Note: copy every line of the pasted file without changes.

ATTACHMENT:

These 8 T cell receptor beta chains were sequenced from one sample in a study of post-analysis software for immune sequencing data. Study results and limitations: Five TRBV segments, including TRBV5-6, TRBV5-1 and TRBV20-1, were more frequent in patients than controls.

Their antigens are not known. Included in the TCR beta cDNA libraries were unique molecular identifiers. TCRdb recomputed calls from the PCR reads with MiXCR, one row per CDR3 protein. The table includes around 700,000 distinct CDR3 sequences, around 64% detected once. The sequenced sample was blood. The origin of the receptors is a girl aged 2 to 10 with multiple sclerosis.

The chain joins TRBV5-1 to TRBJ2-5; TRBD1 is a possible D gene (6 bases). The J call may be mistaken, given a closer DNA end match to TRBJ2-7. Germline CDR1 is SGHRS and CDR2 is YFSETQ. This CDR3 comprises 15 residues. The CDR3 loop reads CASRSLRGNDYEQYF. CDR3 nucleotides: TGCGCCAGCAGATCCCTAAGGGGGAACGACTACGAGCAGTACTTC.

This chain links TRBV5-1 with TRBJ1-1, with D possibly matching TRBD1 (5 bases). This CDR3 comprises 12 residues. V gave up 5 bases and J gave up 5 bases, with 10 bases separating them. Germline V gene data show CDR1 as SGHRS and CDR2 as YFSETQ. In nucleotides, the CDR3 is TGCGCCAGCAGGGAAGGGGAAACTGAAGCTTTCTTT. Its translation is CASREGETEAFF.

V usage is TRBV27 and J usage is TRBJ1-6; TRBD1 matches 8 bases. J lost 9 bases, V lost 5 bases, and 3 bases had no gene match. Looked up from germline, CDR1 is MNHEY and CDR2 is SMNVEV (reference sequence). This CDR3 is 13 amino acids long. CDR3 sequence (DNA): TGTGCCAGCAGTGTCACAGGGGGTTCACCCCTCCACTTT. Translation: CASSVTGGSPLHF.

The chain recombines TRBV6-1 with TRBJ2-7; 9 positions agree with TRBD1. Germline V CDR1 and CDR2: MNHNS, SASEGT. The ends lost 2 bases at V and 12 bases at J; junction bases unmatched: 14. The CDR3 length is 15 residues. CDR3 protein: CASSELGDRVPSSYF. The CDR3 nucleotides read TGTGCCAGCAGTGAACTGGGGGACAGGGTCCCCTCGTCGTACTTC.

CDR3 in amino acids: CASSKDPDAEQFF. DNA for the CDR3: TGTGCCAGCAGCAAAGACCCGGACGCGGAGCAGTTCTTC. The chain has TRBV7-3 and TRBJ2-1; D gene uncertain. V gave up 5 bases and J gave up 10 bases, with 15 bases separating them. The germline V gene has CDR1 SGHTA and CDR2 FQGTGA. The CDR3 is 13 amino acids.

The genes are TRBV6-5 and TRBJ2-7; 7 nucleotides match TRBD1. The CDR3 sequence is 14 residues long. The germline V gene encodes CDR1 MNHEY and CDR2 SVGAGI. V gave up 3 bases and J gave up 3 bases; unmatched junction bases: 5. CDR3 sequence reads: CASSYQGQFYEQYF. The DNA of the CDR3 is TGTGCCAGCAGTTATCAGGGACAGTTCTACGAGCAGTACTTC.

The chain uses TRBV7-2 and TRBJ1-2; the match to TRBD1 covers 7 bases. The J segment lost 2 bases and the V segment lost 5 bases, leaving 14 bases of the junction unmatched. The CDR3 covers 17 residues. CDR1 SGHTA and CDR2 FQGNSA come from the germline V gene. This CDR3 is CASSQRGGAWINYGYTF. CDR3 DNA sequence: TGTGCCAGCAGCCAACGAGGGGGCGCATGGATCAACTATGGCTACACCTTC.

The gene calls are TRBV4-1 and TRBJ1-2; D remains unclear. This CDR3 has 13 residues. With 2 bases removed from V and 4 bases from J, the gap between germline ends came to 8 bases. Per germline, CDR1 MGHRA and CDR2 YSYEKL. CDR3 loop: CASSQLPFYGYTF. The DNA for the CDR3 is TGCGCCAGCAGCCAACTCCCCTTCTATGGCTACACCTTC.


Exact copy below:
These 8 T cell receptor beta chains were sequenced from one sample in a study of post-analysis software for immune sequencing data. Study results and limitations: Five TRBV segments, including TRBV5-6, TRBV5-1 and TRBV20-1, were more frequent in patients than controls.

Their antigens are not known. Included in the TCR beta cDNA libraries were unique molecular identifiers. TCRdb recomputed calls from the PCR reads with MiXCR, one row per CDR3 protein. The table includes around 700,000 distinct CDR3 sequences, around 64% detected once. The sequenced sample was blood. The origin of the receptors is a girl aged 2 to 10 with multiple sclerosis.

The chain joins TRBV5-1 to TRBJ2-5; TRBD1 is a possible D gene (6 bases). The J call may be mistaken, given a closer DNA end match to TRBJ2-7. Germline CDR1 is SGHRS and CDR2 is YFSETQ. This CDR3 comprises 15 residues. The CDR3 loop reads CASRSLRGNDYEQYF. CDR3 nucleotides: TGCGCCAGCAGATCCCTAAGGGGGAACGACTACGAGCAGTACTTC.

This chain links TRBV5-1 with TRBJ1-1, with D possibly matching TRBD1 (5 bases). This CDR3 comprises 12 residues. V gave up 5 bases and J gave up 5 bases, with 10 bases separating them. Germline V gene data show CDR1 as SGHRS and CDR2 as YFSETQ. In nucleotides, the CDR3 is TGCGCCAGCAGGGAAGGGGAAACTGAAGCTTTCTTT. Its translation is CASREGETEAFF.

V usage is TRBV27 and J usage is TRBJ1-6; TRBD1 matches 8 bases. J lost 9 bases, V lost 5 bases, and 3 bases had no gene match. Looked up from germline, CDR1 is MNHEY and CDR2 is SMNVEV (reference sequence). This CDR3 is 13 amino acids long. CDR3 sequence (DNA): TGTGCCAGCAGTGTCACAGGGGGTTCACCCCTCCACTTT. Translation: CASSVTGGSPLHF.

The chain recombines TRBV6-1 with TRBJ2-7; 9 positions agree with TRBD1. Germline V CDR1 and CDR2: MNHNS, SASEGT. The ends lost 2 bases at V and 12 bases at J; junction bases unmatched: 14. The CDR3 length is 15 residues. CDR3 protein: CASSELGDRVPSSYF. The CDR3 nucleotides read TGTGCCAGCAGTGAACTGGGGGACAGGGTCCCCTCGTCGTACTTC.

CDR3 in amino acids: CASSKDPDAEQFF. DNA for the CDR3: TGTGCCAGCAGCAAAGACCCGGACGCGGAGCAGTTCTTC. The chain has TRBV7-3 and TRBJ2-1; D gene uncertain. V gave up 5 bases and J gave up 10 bases, with 15 bases separating them. The germline V gene has CDR1 SGHTA and CDR2 FQGTGA. The CDR3 is 13 amino acids.

The genes are TRBV6-5 and TRBJ2-7; 7 nucleotides match TRBD1. The CDR3 sequence is 14 residues long. The germline V gene encodes CDR1 MNHEY and CDR2 SVGAGI. V gave up 3 bases and J gave up 3 bases; unmatched junction bases: 5. CDR3 sequence reads: CASSYQGQFYEQYF. The DNA of the CDR3 is TGTGCCAGCAGTTATCAGGGACAGTTCTACGAGCAGTACTTC.

The chain uses TRBV7-2 and TRBJ1-2; the match to TRBD1 covers 7 bases. The J segment lost 2 bases and the V segment lost 5 bases, leaving 14 bases of the junction unmatched. The CDR3 covers 17 residues. CDR1 SGHTA and CDR2 FQGNSA come from the germline V gene. This CDR3 is CASSQRGGAWINYGYTF. CDR3 DNA sequence: TGTGCCAGCAGCCAACGAGGGGGCGCATGGATCAACTATGGCTACACCTTC.

The gene calls are TRBV4-1 and TRBJ1-2; D remains unclear. This CDR3 has 13 residues. With 2 bases removed from V and 4 bases from J, the gap between germline ends came to 8 bases. Per germline, CDR1 MGHRA and CDR2 YSYEKL. CDR3 loop: CASSQLPFYGYTF. The DNA for the CDR3 is TGCGCCAGCAGCCAACTCCCCTTCTATGGCTACACCTTC.